When 28-year-old Brian Michael Firkus dons pumps and a wig, he transforms into the outrageous, life-sized Barbie doll Trixie Mattel, the winner of season 3 of “RuPaul’s Drag Race: All Stars.” But, behind the make-up, the thoughtful Wisconsin native is a talented performer, musician and songwriter who can imagine life after drag. “Trixie” is currently on a victory tour of the country with her new show “Trixie Mattel: Now with Moving Parts” and she/he took a few minutes recently to discuss “their” careers and future ambitions:
What can audiences expect in your new show?
I’m going to have to be naked, it’s so hot in Florida! It is a stand-up show that features my musical gifts, video, lip sync…all spicy and exciting, it has some surprisingly moving sentiments behind the jokes, some serious moments, too. I’m going to make people laugh and cry.
Beyond your iconic drag skills, you’re also a talented musician. When did you discover your love for music?
I was living as a mermaid and this sea witch wanted to steal my voice. Seriously, I grew up in the deep north woods of Wisconsin, on my grandfather’s knee. He was a country musician. I never liked country, it was “old peoples’ music,” but as I got older—maybe 22 or 23 after my grandparents passed away—I realized the music has a lot of complexity and weight. By the late ‘90s, I was playing guitar, acoustic-driven pop music. I never really got into folk and country, even though I grew up listening to it, but now I’ve kind of come full circle. I want to continue to break into the world of folk music and be seen as a serious musician and not as reality show trash.
You came into this season of “All Stars” as an underdog after being eliminated not once, but twice in season 7. Why did you decide to try again?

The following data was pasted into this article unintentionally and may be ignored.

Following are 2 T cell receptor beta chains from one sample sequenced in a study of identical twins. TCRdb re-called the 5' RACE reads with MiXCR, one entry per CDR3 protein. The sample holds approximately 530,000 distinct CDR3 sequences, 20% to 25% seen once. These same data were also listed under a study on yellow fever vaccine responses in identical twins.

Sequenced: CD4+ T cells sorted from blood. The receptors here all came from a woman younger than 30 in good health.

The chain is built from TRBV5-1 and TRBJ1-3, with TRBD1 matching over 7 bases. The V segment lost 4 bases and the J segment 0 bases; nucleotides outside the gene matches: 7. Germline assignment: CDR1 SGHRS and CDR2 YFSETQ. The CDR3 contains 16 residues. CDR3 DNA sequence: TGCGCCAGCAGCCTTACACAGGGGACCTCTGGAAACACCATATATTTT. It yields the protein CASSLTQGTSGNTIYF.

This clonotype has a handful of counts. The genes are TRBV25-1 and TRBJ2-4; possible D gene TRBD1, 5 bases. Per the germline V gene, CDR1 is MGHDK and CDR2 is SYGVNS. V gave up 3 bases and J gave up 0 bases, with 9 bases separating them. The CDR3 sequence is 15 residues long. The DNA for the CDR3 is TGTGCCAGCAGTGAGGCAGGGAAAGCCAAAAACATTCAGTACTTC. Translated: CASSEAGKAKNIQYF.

Obviously, I was traumatized after the first time, going home early and feeling embarrassed. In episode 4 (season 7), when I thought I was going to eliminated, I felt so emasculated. It’s funny how you can feel that way when you’re in drag.
But you came back...
I knew the audience would have a lot invested in me. I’m living proof that you don’t have to win to go on to be a success. I really felt the pressure and pressure doesn’t help…I’ve always said that it’s important to impress the judges, but it’s more important to impress the other queens in the room. If you do a great job and the other queens think you did a great job, you won’t go home because they remember that.
How has Trixie evolved over the years?
You can tell, since I started doing music and stand-up, that I’ve went from Malibu Barbie to Coachella Barbie. I do see myself evolving backwards and getting out of drag at some point. I don’t see myself being able to sell the Trixie thing forever. I think about doing other characters, maybe a sort of male character. I like doing comedy, I like doing music and I like dressing up and I’ll always be doing those things.
“Trixie Mattel: Now with Moving Parts” Tour comes to the Broward Center in Fort Lauderdale for one show only, Friday, April 20 at 8 p.m. Tickets start at $43.55 and VIP packages including a meet-and-greet and photographs are also available. Tickets at BrowardCenter.org.